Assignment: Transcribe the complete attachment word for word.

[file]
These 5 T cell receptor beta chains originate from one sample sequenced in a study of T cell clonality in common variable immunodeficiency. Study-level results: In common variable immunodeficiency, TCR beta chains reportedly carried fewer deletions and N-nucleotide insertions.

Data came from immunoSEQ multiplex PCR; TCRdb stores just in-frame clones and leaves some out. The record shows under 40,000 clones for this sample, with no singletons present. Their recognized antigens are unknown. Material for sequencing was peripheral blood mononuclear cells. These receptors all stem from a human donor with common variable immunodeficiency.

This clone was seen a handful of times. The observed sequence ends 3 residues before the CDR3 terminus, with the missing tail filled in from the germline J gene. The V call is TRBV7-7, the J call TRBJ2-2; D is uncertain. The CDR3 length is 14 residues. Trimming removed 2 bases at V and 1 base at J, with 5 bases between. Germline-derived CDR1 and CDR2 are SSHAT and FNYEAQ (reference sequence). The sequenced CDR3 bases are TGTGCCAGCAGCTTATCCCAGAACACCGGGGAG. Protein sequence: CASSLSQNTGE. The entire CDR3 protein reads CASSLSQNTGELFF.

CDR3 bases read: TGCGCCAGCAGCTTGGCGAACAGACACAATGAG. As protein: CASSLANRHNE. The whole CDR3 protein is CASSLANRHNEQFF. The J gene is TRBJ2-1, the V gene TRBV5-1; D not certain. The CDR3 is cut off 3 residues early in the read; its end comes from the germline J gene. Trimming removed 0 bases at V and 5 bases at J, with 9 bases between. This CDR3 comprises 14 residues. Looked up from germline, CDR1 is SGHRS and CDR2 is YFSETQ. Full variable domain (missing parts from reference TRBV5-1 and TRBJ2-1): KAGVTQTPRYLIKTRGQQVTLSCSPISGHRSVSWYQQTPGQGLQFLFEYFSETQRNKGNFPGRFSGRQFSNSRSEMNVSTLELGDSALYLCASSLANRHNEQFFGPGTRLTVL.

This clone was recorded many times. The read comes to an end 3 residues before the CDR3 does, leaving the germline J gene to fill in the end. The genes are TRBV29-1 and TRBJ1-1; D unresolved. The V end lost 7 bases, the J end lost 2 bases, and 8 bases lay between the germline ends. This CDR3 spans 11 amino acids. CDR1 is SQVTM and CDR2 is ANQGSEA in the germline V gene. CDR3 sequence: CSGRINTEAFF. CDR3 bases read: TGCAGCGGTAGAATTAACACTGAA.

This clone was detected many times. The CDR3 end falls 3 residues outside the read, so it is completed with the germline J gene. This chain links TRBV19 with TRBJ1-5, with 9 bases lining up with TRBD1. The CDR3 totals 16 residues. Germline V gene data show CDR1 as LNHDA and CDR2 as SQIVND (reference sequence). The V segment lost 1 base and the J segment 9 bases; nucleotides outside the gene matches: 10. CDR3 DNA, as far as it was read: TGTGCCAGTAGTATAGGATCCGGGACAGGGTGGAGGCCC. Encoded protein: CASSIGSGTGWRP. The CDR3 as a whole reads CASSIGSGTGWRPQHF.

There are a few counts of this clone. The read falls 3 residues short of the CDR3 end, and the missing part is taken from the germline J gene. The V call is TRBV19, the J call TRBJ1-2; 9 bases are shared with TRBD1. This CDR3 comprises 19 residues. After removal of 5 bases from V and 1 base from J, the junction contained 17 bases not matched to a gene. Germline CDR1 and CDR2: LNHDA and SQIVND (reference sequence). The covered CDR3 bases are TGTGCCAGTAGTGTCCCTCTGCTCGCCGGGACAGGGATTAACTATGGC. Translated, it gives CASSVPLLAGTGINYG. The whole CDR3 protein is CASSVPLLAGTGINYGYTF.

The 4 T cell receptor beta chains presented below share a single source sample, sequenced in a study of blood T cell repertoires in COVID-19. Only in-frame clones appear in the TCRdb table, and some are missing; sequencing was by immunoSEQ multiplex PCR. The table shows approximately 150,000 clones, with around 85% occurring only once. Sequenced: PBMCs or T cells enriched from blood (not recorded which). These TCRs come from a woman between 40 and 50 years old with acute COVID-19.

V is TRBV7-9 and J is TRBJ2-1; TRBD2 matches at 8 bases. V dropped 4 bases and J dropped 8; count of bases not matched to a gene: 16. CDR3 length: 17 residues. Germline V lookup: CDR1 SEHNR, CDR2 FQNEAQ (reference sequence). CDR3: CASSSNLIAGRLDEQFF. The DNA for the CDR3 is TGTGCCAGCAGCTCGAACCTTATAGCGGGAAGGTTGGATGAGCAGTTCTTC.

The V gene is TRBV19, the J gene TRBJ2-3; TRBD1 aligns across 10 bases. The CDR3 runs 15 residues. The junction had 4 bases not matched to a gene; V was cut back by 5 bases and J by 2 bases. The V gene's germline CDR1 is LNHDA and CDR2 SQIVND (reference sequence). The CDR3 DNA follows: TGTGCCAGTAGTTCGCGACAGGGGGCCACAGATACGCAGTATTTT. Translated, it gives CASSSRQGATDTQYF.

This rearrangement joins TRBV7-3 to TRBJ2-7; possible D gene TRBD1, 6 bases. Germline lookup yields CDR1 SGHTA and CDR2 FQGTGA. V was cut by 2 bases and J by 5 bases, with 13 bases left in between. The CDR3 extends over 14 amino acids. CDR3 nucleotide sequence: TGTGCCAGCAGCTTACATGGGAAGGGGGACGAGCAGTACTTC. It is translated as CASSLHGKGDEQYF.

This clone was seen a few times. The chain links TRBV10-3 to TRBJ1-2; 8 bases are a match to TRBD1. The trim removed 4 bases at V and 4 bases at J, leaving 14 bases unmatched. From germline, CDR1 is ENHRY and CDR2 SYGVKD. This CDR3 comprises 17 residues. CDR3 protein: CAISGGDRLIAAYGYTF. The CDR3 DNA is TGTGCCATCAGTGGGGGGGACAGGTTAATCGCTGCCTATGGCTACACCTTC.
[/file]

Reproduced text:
These 5 T cell receptor beta chains originate from one sample sequenced in a study of T cell clonality in common variable immunodeficiency. Study-level results: In common variable immunodeficiency, TCR beta chains reportedly carried fewer deletions and N-nucleotide insertions.

Data came from immunoSEQ multiplex PCR; TCRdb stores just in-frame clones and leaves some out. The record shows under 40,000 clones for this sample, with no singletons present. Their recognized antigens are unknown. Material for sequencing was peripheral blood mononuclear cells. These receptors all stem from a human donor with common variable immunodeficiency.

This clone was seen a handful of times. The observed sequence ends 3 residues before the CDR3 terminus, with the missing tail filled in from the germline J gene. The V call is TRBV7-7, the J call TRBJ2-2; D is uncertain. The CDR3 length is 14 residues. Trimming removed 2 bases at V and 1 base at J, with 5 bases between. Germline-derived CDR1 and CDR2 are SSHAT and FNYEAQ (reference sequence). The sequenced CDR3 bases are TGTGCCAGCAGCTTATCCCAGAACACCGGGGAG. Protein sequence: CASSLSQNTGE. The entire CDR3 protein reads CASSLSQNTGELFF.

CDR3 bases read: TGCGCCAGCAGCTTGGCGAACAGACACAATGAG. As protein: CASSLANRHNE. The whole CDR3 protein is CASSLANRHNEQFF. The J gene is TRBJ2-1, the V gene TRBV5-1; D not certain. The CDR3 is cut off 3 residues early in the read; its end comes from the germline J gene. Trimming removed 0 bases at V and 5 bases at J, with 9 bases between. This CDR3 comprises 14 residues. Looked up from germline, CDR1 is SGHRS and CDR2 is YFSETQ. Full variable domain (missing parts from reference TRBV5-1 and TRBJ2-1): KAGVTQTPRYLIKTRGQQVTLSCSPISGHRSVSWYQQTPGQGLQFLFEYFSETQRNKGNFPGRFSGRQFSNSRSEMNVSTLELGDSALYLCASSLANRHNEQFFGPGTRLTVL.

This clone was recorded many times. The read comes to an end 3 residues before the CDR3 does, leaving the germline J gene to fill in the end. The genes are TRBV29-1 and TRBJ1-1; D unresolved. The V end lost 7 bases, the J end lost 2 bases, and 8 bases lay between the germline ends. This CDR3 spans 11 amino acids. CDR1 is SQVTM and CDR2 is ANQGSEA in the germline V gene. CDR3 sequence: CSGRINTEAFF. CDR3 bases read: TGCAGCGGTAGAATTAACACTGAA.

This clone was detected many times. The CDR3 end falls 3 residues outside the read, so it is completed with the germline J gene. This chain links TRBV19 with TRBJ1-5, with 9 bases lining up with TRBD1. The CDR3 totals 16 residues. Germline V gene data show CDR1 as LNHDA and CDR2 as SQIVND (reference sequence). The V segment lost 1 base and the J segment 9 bases; nucleotides outside the gene matches: 10. CDR3 DNA, as far as it was read: TGTGCCAGTAGTATAGGATCCGGGACAGGGTGGAGGCCC. Encoded protein: CASSIGSGTGWRP. The CDR3 as a whole reads CASSIGSGTGWRPQHF.

There are a few counts of this clone. The read falls 3 residues short of the CDR3 end, and the missing part is taken from the germline J gene. The V call is TRBV19, the J call TRBJ1-2; 9 bases are shared with TRBD1. This CDR3 comprises 19 residues. After removal of 5 bases from V and 1 base from J, the junction contained 17 bases not matched to a gene. Germline CDR1 and CDR2: LNHDA and SQIVND (reference sequence). The covered CDR3 bases are TGTGCCAGTAGTGTCCCTCTGCTCGCCGGGACAGGGATTAACTATGGC. Translated, it gives CASSVPLLAGTGINYG. The whole CDR3 protein is CASSVPLLAGTGINYGYTF.

The 4 T cell receptor beta chains presented below share a single source sample, sequenced in a study of blood T cell repertoires in COVID-19. Only in-frame clones appear in the TCRdb table, and some are missing; sequencing was by immunoSEQ multiplex PCR. The table shows approximately 150,000 clones, with around 85% occurring only once. Sequenced: PBMCs or T cells enriched from blood (not recorded which). These TCRs come from a woman between 40 and 50 years old with acute COVID-19.

V is TRBV7-9 and J is TRBJ2-1; TRBD2 matches at 8 bases. V dropped 4 bases and J dropped 8; count of bases not matched to a gene: 16. CDR3 length: 17 residues. Germline V lookup: CDR1 SEHNR, CDR2 FQNEAQ (reference sequence). CDR3: CASSSNLIAGRLDEQFF. The DNA for the CDR3 is TGTGCCAGCAGCTCGAACCTTATAGCGGGAAGGTTGGATGAGCAGTTCTTC.

The V gene is TRBV19, the J gene TRBJ2-3; TRBD1 aligns across 10 bases. The CDR3 runs 15 residues. The junction had 4 bases not matched to a gene; V was cut back by 5 bases and J by 2 bases. The V gene's germline CDR1 is LNHDA and CDR2 SQIVND (reference sequence). The CDR3 DNA follows: TGTGCCAGTAGTTCGCGACAGGGGGCCACAGATACGCAGTATTTT. Translated, it gives CASSSRQGATDTQYF.

This rearrangement joins TRBV7-3 to TRBJ2-7; possible D gene TRBD1, 6 bases. Germline lookup yields CDR1 SGHTA and CDR2 FQGTGA. V was cut by 2 bases and J by 5 bases, with 13 bases left in between. The CDR3 extends over 14 amino acids. CDR3 nucleotide sequence: TGTGCCAGCAGCTTACATGGGAAGGGGGACGAGCAGTACTTC. It is translated as CASSLHGKGDEQYF.

This clone was seen a few times. The chain links TRBV10-3 to TRBJ1-2; 8 bases are a match to TRBD1. The trim removed 4 bases at V and 4 bases at J, leaving 14 bases unmatched. From germline, CDR1 is ENHRY and CDR2 SYGVKD. This CDR3 comprises 17 residues. CDR3 protein: CAISGGDRLIAAYGYTF. The CDR3 DNA is TGTGCCATCAGTGGGGGGGACAGGTTAATCGCTGCCTATGGCTACACCTTC.